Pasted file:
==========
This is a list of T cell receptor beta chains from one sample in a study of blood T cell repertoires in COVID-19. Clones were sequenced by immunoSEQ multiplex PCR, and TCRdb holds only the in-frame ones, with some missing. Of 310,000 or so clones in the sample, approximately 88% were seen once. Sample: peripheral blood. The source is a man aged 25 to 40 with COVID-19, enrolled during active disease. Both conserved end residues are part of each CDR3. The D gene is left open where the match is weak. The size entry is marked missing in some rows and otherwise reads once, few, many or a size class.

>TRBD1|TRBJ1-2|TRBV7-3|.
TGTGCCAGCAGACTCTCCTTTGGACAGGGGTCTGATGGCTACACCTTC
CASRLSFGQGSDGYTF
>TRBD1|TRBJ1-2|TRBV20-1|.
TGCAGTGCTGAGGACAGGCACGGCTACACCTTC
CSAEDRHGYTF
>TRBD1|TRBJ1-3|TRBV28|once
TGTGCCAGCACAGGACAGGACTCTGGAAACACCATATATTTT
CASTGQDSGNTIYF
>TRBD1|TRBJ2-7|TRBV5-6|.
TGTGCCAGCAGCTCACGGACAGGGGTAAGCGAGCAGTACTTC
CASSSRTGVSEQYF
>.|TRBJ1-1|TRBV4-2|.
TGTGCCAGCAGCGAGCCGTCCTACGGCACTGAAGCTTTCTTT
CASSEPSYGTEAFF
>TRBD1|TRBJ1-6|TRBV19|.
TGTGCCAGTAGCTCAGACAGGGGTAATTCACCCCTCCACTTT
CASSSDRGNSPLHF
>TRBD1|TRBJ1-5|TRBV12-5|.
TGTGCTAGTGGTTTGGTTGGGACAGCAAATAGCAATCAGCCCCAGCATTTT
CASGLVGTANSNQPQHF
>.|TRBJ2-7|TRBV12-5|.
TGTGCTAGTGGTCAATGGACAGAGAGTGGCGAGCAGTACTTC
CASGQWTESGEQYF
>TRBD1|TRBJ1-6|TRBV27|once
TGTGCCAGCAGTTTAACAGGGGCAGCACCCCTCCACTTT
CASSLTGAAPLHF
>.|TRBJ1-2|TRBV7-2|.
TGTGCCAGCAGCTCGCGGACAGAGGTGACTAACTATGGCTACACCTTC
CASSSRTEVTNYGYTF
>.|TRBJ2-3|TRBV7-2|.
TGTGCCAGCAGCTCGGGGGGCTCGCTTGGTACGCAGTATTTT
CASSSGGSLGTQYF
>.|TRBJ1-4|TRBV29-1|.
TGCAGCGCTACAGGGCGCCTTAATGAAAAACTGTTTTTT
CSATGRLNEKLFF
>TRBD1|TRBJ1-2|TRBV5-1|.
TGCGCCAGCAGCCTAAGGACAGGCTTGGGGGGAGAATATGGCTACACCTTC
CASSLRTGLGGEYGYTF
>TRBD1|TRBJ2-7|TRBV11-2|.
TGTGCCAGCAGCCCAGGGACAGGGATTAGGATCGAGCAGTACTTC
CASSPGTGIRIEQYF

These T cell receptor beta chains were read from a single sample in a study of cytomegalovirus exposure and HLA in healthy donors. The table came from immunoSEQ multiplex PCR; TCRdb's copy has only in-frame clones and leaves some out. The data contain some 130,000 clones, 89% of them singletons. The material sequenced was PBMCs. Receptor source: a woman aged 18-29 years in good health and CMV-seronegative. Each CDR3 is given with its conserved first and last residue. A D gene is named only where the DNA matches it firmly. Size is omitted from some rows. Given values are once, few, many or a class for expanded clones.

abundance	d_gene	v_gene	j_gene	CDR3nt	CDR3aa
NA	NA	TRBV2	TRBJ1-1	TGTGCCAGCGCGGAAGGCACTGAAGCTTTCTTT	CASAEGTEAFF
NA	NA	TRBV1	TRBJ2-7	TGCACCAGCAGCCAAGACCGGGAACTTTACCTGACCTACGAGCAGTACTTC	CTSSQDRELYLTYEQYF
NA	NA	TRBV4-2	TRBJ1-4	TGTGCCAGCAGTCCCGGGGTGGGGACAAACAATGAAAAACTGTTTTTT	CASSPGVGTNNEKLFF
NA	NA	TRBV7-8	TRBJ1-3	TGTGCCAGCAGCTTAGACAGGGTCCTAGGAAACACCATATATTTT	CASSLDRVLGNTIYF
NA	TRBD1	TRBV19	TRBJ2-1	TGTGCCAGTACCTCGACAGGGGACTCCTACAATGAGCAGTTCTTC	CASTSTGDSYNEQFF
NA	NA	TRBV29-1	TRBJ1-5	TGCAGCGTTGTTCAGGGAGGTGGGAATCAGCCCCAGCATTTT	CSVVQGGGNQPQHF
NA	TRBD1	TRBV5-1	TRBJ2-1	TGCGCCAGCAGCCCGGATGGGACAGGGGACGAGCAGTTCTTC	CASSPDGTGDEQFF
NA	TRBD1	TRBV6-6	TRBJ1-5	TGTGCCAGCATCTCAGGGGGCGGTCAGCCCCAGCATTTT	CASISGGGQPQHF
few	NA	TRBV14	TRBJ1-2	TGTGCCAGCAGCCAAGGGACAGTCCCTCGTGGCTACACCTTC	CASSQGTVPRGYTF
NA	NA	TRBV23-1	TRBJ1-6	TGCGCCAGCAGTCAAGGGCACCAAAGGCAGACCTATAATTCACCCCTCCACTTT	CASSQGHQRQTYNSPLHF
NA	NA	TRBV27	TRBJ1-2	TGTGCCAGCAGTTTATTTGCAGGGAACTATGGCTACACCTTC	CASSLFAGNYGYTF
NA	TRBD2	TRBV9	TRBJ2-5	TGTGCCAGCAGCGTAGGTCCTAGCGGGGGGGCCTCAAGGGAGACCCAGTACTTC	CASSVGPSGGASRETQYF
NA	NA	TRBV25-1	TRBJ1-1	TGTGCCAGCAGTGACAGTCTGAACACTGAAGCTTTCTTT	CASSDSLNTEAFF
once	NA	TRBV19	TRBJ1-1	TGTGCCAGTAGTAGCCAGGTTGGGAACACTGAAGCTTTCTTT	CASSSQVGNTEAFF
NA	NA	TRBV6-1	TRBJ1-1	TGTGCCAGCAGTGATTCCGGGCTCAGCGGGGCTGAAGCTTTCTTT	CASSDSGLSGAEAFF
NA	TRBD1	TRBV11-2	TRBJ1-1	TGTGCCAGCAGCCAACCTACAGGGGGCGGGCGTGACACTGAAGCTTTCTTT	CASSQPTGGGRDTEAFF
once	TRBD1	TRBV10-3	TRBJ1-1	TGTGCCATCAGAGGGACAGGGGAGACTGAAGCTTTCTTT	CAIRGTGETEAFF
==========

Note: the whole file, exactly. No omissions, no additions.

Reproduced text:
This is a list of T cell receptor beta chains from one sample in a study of blood T cell repertoires in COVID-19. Clones were sequenced by immunoSEQ multiplex PCR, and TCRdb holds only the in-frame ones, with some missing. Of 310,000 or so clones in the sample, approximately 88% were seen once. Sample: peripheral blood. The source is a man aged 25 to 40 with COVID-19, enrolled during active disease. Both conserved end residues are part of each CDR3. The D gene is left open where the match is weak. The size entry is marked missing in some rows and otherwise reads once, few, many or a size class.

>TRBD1|TRBJ1-2|TRBV7-3|.
TGTGCCAGCAGACTCTCCTTTGGACAGGGGTCTGATGGCTACACCTTC
CASRLSFGQGSDGYTF
>TRBD1|TRBJ1-2|TRBV20-1|.
TGCAGTGCTGAGGACAGGCACGGCTACACCTTC
CSAEDRHGYTF
>TRBD1|TRBJ1-3|TRBV28|once
TGTGCCAGCACAGGACAGGACTCTGGAAACACCATATATTTT
CASTGQDSGNTIYF
>TRBD1|TRBJ2-7|TRBV5-6|.
TGTGCCAGCAGCTCACGGACAGGGGTAAGCGAGCAGTACTTC
CASSSRTGVSEQYF
>.|TRBJ1-1|TRBV4-2|.
TGTGCCAGCAGCGAGCCGTCCTACGGCACTGAAGCTTTCTTT
CASSEPSYGTEAFF
>TRBD1|TRBJ1-6|TRBV19|.
TGTGCCAGTAGCTCAGACAGGGGTAATTCACCCCTCCACTTT
CASSSDRGNSPLHF
>TRBD1|TRBJ1-5|TRBV12-5|.
TGTGCTAGTGGTTTGGTTGGGACAGCAAATAGCAATCAGCCCCAGCATTTT
CASGLVGTANSNQPQHF
>.|TRBJ2-7|TRBV12-5|.
TGTGCTAGTGGTCAATGGACAGAGAGTGGCGAGCAGTACTTC
CASGQWTESGEQYF
>TRBD1|TRBJ1-6|TRBV27|once
TGTGCCAGCAGTTTAACAGGGGCAGCACCCCTCCACTTT
CASSLTGAAPLHF
>.|TRBJ1-2|TRBV7-2|.
TGTGCCAGCAGCTCGCGGACAGAGGTGACTAACTATGGCTACACCTTC
CASSSRTEVTNYGYTF
>.|TRBJ2-3|TRBV7-2|.
TGTGCCAGCAGCTCGGGGGGCTCGCTTGGTACGCAGTATTTT
CASSSGGSLGTQYF
>.|TRBJ1-4|TRBV29-1|.
TGCAGCGCTACAGGGCGCCTTAATGAAAAACTGTTTTTT
CSATGRLNEKLFF
>TRBD1|TRBJ1-2|TRBV5-1|.
TGCGCCAGCAGCCTAAGGACAGGCTTGGGGGGAGAATATGGCTACACCTTC
CASSLRTGLGGEYGYTF
>TRBD1|TRBJ2-7|TRBV11-2|.
TGTGCCAGCAGCCCAGGGACAGGGATTAGGATCGAGCAGTACTTC
CASSPGTGIRIEQYF

These T cell receptor beta chains were read from a single sample in a study of cytomegalovirus exposure and HLA in healthy donors. The table came from immunoSEQ multiplex PCR; TCRdb's copy has only in-frame clones and leaves some out. The data contain some 130,000 clones, 89% of them singletons. The material sequenced was PBMCs. Receptor source: a woman aged 18-29 years in good health and CMV-seronegative. Each CDR3 is given with its conserved first and last residue. A D gene is named only where the DNA matches it firmly. Size is omitted from some rows. Given values are once, few, many or a class for expanded clones.

abundance	d_gene	v_gene	j_gene	CDR3nt	CDR3aa
NA	NA	TRBV2	TRBJ1-1	TGTGCCAGCGCGGAAGGCACTGAAGCTTTCTTT	CASAEGTEAFF
NA	NA	TRBV1	TRBJ2-7	TGCACCAGCAGCCAAGACCGGGAACTTTACCTGACCTACGAGCAGTACTTC	CTSSQDRELYLTYEQYF
NA	NA	TRBV4-2	TRBJ1-4	TGTGCCAGCAGTCCCGGGGTGGGGACAAACAATGAAAAACTGTTTTTT	CASSPGVGTNNEKLFF
NA	NA	TRBV7-8	TRBJ1-3	TGTGCCAGCAGCTTAGACAGGGTCCTAGGAAACACCATATATTTT	CASSLDRVLGNTIYF
NA	TRBD1	TRBV19	TRBJ2-1	TGTGCCAGTACCTCGACAGGGGACTCCTACAATGAGCAGTTCTTC	CASTSTGDSYNEQFF
NA	NA	TRBV29-1	TRBJ1-5	TGCAGCGTTGTTCAGGGAGGTGGGAATCAGCCCCAGCATTTT	CSVVQGGGNQPQHF
NA	TRBD1	TRBV5-1	TRBJ2-1	TGCGCCAGCAGCCCGGATGGGACAGGGGACGAGCAGTTCTTC	CASSPDGTGDEQFF
NA	TRBD1	TRBV6-6	TRBJ1-5	TGTGCCAGCATCTCAGGGGGCGGTCAGCCCCAGCATTTT	CASISGGGQPQHF
few	NA	TRBV14	TRBJ1-2	TGTGCCAGCAGCCAAGGGACAGTCCCTCGTGGCTACACCTTC	CASSQGTVPRGYTF
NA	NA	TRBV23-1	TRBJ1-6	TGCGCCAGCAGTCAAGGGCACCAAAGGCAGACCTATAATTCACCCCTCCACTTT	CASSQGHQRQTYNSPLHF
NA	NA	TRBV27	TRBJ1-2	TGTGCCAGCAGTTTATTTGCAGGGAACTATGGCTACACCTTC	CASSLFAGNYGYTF
NA	TRBD2	TRBV9	TRBJ2-5	TGTGCCAGCAGCGTAGGTCCTAGCGGGGGGGCCTCAAGGGAGACCCAGTACTTC	CASSVGPSGGASRETQYF
NA	NA	TRBV25-1	TRBJ1-1	TGTGCCAGCAGTGACAGTCTGAACACTGAAGCTTTCTTT	CASSDSLNTEAFF
once	NA	TRBV19	TRBJ1-1	TGTGCCAGTAGTAGCCAGGTTGGGAACACTGAAGCTTTCTTT	CASSSQVGNTEAFF
NA	NA	TRBV6-1	TRBJ1-1	TGTGCCAGCAGTGATTCCGGGCTCAGCGGGGCTGAAGCTTTCTTT	CASSDSGLSGAEAFF
NA	TRBD1	TRBV11-2	TRBJ1-1	TGTGCCAGCAGCCAACCTACAGGGGGCGGGCGTGACACTGAAGCTTTCTTT	CASSQPTGGGRDTEAFF
once	TRBD1	TRBV10-3	TRBJ1-1	TGTGCCATCAGAGGGACAGGGGAGACTGAAGCTTTCTTT	CAIRGTGETEAFF